World Economy

EU Privacy Regulators Meet Feb. 2

EU Privacy Regulators Meet Feb. 2EU Privacy Regulators Meet Feb. 2

European Union privacy regulators aim to agree next month on whether and how data transfers to the United States should continue as the European Commission weighs Washington’s latest proposals on a new EU-U.S. data-transfer pact.

European data protection authorities will gather in Brussels on Feb. 2 to find a common position on which legal channels companies can use to shuffle personal data across the Atlantic after the simplest system, known as Safe Harbour, was quashed by the top EU court due to concerns about US snooping.

The 15-year-old Safe Harbour framework used by over 4,000 firms to transfer Europeans’ data to the United States was declared invalid by the European Court of Justice (ECJ) on Oct. 6 because the court found US national security requirements trumped privacy safeguards. This meant that the data were not adequately protected.

Under EU data protection law, companies cannot transfer EU citizens’ personal data to countries outside the EU deemed to have insufficient privacy safeguards, of which the United States is one. Revelations of mass US surveillance programs where American authorities collected private information directly from big tech firms like Apple, Facebook and Google riled Europe two years ago, and set the stage for the ECJ ruling.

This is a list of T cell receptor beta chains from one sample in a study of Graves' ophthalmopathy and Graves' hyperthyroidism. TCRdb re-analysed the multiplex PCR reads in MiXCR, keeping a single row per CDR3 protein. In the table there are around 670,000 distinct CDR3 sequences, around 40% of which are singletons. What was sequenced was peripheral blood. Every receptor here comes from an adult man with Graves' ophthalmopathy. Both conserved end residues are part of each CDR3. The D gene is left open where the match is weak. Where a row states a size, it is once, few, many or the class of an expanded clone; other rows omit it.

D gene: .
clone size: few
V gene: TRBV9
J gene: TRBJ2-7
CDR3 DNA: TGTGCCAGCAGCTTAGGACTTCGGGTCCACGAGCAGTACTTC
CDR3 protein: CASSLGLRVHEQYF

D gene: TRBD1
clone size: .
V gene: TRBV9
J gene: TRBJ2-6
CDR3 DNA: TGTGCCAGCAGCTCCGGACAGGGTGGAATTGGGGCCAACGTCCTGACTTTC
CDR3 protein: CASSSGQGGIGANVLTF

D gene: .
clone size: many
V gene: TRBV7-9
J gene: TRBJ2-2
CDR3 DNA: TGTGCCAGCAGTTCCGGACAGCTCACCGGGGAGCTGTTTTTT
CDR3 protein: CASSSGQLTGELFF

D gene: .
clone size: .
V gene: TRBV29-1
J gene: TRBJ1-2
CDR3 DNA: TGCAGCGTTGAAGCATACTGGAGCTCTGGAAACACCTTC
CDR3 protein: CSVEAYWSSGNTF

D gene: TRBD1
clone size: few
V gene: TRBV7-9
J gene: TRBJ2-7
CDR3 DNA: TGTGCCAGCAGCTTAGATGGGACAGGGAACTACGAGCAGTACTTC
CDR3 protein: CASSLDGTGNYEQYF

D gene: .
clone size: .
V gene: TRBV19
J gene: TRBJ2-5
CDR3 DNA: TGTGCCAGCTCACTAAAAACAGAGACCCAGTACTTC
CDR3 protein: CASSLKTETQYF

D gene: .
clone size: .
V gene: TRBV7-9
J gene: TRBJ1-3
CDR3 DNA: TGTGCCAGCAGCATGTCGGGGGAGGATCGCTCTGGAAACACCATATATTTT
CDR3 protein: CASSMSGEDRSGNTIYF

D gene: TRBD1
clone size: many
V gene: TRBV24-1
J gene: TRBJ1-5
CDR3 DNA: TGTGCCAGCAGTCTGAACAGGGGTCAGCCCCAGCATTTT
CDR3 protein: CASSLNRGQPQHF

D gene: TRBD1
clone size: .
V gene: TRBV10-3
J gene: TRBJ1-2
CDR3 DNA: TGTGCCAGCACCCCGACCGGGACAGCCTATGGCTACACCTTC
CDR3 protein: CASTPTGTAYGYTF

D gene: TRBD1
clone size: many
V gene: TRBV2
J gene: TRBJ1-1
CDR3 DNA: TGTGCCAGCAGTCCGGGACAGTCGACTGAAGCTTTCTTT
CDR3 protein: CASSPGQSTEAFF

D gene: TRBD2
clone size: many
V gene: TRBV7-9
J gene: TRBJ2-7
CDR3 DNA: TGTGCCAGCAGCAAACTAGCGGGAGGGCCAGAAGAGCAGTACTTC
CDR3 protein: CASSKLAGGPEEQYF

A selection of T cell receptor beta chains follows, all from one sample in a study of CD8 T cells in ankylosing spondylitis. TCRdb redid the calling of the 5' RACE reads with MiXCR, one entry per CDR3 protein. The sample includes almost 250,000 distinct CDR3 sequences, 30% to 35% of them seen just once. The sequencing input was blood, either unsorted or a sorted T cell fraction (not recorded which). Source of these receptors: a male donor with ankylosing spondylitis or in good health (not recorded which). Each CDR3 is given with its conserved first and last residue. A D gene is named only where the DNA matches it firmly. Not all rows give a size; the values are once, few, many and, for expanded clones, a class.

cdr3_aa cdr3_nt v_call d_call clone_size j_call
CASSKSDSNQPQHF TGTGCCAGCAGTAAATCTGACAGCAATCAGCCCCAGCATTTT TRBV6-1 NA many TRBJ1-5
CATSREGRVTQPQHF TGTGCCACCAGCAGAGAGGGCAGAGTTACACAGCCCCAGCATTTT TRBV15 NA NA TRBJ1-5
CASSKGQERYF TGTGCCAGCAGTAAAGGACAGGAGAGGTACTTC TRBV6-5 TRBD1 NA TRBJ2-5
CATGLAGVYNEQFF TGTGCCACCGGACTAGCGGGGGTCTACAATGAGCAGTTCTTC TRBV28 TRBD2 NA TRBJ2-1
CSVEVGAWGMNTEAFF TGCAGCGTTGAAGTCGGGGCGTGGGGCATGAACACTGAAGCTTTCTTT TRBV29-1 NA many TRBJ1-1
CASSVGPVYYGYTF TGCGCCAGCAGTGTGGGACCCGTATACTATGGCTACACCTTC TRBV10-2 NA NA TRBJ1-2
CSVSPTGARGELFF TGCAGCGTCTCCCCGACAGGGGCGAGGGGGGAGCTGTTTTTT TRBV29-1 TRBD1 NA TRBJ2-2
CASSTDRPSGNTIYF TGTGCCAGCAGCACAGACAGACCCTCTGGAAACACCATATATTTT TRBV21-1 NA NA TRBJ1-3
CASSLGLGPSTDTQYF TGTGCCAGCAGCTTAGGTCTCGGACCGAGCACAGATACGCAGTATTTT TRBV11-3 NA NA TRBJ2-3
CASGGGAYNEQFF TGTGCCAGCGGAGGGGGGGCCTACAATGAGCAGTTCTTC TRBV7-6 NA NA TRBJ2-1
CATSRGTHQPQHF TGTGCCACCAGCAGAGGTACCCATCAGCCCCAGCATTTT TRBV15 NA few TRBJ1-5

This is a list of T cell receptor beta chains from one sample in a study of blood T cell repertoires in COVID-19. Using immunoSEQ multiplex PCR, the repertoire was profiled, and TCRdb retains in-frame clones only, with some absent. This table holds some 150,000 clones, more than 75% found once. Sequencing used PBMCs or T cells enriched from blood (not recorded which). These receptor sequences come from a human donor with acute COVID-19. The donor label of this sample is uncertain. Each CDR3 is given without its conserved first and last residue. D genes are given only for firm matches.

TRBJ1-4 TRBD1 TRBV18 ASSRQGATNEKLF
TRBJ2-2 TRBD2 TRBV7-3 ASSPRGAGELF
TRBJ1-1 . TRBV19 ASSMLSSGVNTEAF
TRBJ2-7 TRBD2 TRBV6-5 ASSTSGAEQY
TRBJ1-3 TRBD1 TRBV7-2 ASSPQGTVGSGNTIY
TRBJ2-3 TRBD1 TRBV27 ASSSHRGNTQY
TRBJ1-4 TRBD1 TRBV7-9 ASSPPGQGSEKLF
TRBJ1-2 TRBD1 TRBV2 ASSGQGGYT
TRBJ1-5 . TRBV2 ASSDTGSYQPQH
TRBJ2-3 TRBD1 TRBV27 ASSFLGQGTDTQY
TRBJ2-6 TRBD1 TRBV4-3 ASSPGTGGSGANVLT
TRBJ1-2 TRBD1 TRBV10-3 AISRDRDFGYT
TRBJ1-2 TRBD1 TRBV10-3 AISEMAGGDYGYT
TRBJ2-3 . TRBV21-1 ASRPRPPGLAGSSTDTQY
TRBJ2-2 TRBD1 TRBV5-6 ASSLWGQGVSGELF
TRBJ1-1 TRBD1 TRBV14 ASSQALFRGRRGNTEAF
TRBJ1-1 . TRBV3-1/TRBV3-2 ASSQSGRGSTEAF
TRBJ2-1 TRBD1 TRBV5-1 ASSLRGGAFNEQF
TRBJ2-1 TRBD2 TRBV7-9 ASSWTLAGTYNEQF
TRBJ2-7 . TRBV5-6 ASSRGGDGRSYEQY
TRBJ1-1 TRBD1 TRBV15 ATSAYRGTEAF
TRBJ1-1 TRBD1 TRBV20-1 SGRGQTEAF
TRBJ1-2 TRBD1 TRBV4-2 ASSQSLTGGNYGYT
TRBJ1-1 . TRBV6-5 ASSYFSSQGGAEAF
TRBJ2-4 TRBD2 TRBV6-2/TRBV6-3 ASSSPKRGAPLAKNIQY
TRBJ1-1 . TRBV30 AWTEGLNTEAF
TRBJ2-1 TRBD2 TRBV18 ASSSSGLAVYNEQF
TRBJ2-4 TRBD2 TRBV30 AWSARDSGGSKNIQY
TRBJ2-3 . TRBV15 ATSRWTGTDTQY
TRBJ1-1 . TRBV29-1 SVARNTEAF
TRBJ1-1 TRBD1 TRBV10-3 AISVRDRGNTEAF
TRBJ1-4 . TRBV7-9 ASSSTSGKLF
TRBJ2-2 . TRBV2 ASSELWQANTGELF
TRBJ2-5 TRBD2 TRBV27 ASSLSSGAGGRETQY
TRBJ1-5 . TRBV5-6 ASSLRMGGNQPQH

As Washington and Brussels stepped up discussions on a new pact, EU data protection authorities gave businesses a three-month grace period in which they could set up alternative legal systems to transfer data across the Atlantic.

These would cover binding corporate rules within multinationals, model clauses between companies or requests to people for their consent.

EU data protection authorities also urged the United States and EU to agree a new data transfer framework in the same period, failing which they could start taking enforcement action against companies if they decided that alternatives such as model clauses offered no greater protection against US snooping than the old Safe Harbour did.

The US submitted a package of proposals on a new Safe Harbour deal this week. These included a letter from US Secretary of Commerce Penny Pritzker explaining US commitments on the oversight of a possible new framework by both the Department of Commerce and the US Federal Trade Commission, according to a person familiar with the discussions.

If acceptable to the EU, a new framework could be submitted for approval by all 28 EU commissioners on Feb. 2 to coincide with the regulators’ meeting, the person said. However, further details may need to be ironed out after that.